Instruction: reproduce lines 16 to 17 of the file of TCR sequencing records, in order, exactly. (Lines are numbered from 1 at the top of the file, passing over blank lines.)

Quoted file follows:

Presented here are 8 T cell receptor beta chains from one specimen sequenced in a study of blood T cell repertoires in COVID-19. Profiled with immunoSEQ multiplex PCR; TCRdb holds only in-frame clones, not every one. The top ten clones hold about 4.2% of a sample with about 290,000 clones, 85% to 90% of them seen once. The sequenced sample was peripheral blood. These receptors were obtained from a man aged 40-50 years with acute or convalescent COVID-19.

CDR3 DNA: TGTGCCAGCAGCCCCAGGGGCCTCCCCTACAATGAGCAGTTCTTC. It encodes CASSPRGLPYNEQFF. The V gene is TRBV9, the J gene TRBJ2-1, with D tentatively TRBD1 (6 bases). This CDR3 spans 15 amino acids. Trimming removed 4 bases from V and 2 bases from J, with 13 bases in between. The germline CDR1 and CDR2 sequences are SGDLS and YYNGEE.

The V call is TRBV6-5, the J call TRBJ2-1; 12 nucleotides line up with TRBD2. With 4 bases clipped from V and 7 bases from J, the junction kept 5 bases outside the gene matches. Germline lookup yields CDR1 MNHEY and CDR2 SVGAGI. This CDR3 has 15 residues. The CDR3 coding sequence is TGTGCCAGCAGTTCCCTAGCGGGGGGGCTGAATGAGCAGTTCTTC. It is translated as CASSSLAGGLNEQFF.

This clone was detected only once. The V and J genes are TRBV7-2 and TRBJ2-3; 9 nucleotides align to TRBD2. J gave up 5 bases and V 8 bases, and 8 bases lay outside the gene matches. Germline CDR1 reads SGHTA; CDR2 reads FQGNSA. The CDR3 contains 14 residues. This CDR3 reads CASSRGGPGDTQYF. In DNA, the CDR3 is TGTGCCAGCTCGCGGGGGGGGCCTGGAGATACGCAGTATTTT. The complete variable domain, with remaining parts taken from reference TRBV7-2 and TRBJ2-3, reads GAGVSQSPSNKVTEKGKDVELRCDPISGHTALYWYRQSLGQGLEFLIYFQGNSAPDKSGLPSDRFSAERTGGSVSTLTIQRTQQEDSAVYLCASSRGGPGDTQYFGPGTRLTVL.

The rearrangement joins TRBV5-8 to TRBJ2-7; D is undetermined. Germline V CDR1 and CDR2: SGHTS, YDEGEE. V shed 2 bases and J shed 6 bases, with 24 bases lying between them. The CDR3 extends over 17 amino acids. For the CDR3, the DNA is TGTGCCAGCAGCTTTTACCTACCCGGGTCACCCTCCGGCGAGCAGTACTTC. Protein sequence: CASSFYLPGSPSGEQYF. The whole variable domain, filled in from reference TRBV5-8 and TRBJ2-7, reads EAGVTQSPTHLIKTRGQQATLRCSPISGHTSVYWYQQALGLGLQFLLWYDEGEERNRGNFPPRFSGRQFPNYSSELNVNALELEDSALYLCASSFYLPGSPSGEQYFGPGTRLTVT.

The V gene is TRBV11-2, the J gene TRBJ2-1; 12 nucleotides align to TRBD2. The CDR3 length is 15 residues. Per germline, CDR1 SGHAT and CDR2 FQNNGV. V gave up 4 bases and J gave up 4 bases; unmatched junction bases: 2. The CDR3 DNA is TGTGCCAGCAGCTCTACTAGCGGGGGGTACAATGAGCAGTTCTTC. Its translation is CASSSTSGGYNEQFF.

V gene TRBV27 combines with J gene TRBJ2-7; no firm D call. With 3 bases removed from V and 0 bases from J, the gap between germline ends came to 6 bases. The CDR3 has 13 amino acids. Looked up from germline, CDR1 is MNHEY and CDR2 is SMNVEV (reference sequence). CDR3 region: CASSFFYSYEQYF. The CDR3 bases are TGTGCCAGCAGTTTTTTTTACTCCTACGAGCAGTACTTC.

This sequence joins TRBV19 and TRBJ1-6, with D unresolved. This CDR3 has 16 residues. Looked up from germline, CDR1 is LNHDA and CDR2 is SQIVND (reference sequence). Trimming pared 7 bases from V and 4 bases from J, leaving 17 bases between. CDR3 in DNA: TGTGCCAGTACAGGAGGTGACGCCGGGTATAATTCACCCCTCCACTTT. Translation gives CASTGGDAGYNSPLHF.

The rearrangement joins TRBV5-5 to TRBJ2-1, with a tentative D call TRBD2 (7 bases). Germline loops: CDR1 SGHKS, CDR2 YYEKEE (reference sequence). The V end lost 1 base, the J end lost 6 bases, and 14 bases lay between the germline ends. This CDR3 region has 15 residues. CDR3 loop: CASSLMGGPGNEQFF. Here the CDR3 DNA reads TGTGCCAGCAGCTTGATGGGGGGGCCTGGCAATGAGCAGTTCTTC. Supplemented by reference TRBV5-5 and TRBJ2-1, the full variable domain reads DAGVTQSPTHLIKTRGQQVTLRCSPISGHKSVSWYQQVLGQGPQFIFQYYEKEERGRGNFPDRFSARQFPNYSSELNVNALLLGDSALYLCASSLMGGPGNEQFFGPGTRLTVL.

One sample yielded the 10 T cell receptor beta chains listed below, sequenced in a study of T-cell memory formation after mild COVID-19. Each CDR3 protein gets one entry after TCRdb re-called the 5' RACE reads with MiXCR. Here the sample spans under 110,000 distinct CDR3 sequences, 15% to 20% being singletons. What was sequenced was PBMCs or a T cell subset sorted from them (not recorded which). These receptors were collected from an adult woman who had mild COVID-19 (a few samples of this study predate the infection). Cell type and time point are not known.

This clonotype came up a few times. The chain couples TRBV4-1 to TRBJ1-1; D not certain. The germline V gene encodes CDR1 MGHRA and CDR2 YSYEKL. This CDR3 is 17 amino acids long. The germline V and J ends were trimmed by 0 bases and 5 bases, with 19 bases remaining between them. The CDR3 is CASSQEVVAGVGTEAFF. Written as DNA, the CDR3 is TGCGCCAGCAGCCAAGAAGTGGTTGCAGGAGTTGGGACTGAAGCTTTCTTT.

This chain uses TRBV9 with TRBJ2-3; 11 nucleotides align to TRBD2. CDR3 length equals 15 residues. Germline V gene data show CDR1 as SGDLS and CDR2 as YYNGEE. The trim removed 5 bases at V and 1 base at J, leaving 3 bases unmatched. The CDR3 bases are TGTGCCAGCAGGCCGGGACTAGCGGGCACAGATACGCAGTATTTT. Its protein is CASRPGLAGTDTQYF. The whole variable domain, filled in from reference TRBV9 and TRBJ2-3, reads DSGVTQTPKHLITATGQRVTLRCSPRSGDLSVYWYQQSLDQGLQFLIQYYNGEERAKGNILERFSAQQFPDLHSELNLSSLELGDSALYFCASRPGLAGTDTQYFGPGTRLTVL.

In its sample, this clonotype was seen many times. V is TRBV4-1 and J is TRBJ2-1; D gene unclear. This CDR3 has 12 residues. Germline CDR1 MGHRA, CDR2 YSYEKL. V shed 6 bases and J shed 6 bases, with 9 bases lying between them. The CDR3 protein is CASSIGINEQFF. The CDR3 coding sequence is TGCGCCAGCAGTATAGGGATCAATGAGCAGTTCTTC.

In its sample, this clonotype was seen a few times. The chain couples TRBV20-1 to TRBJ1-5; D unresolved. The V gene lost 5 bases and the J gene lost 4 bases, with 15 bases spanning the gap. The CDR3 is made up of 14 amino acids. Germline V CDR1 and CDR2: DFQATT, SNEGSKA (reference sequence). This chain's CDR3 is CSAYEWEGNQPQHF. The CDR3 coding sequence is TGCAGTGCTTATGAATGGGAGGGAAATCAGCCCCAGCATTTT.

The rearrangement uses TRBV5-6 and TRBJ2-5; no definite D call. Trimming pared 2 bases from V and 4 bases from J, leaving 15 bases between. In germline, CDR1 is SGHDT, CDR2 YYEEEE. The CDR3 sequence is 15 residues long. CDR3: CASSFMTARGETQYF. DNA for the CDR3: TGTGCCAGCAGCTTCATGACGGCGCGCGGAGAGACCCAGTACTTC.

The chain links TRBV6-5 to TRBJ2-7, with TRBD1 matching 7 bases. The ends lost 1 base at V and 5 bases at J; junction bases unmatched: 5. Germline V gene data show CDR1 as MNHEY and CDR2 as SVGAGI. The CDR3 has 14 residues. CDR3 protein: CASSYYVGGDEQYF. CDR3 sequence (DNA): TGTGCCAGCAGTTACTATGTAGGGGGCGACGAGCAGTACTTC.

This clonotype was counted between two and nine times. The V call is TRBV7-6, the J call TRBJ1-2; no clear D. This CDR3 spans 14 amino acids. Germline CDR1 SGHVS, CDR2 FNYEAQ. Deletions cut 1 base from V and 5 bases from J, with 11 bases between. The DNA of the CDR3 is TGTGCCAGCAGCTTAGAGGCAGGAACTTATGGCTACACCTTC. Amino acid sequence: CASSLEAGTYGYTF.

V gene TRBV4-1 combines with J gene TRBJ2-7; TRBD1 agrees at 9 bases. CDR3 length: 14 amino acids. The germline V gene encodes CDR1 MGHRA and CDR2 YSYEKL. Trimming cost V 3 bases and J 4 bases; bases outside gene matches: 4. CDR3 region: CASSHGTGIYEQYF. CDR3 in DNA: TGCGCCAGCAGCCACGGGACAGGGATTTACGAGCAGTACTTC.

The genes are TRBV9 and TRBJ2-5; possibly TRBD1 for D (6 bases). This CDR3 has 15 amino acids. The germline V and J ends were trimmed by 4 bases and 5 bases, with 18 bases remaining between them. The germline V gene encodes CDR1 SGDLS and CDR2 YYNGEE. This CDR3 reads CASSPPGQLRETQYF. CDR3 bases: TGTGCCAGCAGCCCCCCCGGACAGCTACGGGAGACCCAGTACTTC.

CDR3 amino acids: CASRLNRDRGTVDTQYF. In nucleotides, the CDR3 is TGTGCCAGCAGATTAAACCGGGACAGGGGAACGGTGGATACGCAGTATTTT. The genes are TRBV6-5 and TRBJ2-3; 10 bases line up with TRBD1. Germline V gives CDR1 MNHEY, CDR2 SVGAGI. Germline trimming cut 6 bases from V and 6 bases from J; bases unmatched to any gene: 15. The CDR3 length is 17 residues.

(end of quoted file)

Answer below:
The chain links TRBV6-5 to TRBJ2-7, with TRBD1 matching 7 bases. The ends lost 1 base at V and 5 bases at J; junction bases unmatched: 5. Germline V gene data show CDR1 as MNHEY and CDR2 as SVGAGI. The CDR3 has 14 residues. CDR3 protein: CASSYYVGGDEQYF. CDR3 sequence (DNA): TGTGCCAGCAGTTACTATGTAGGGGGCGACGAGCAGTACTTC.

This clonotype was counted between two and nine times. The V call is TRBV7-6, the J call TRBJ1-2; no clear D. This CDR3 spans 14 amino acids. Germline CDR1 SGHVS, CDR2 FNYEAQ. Deletions cut 1 base from V and 5 bases from J, with 11 bases between. The DNA of the CDR3 is TGTGCCAGCAGCTTAGAGGCAGGAACTTATGGCTACACCTTC. Amino acid sequence: CASSLEAGTYGYTF.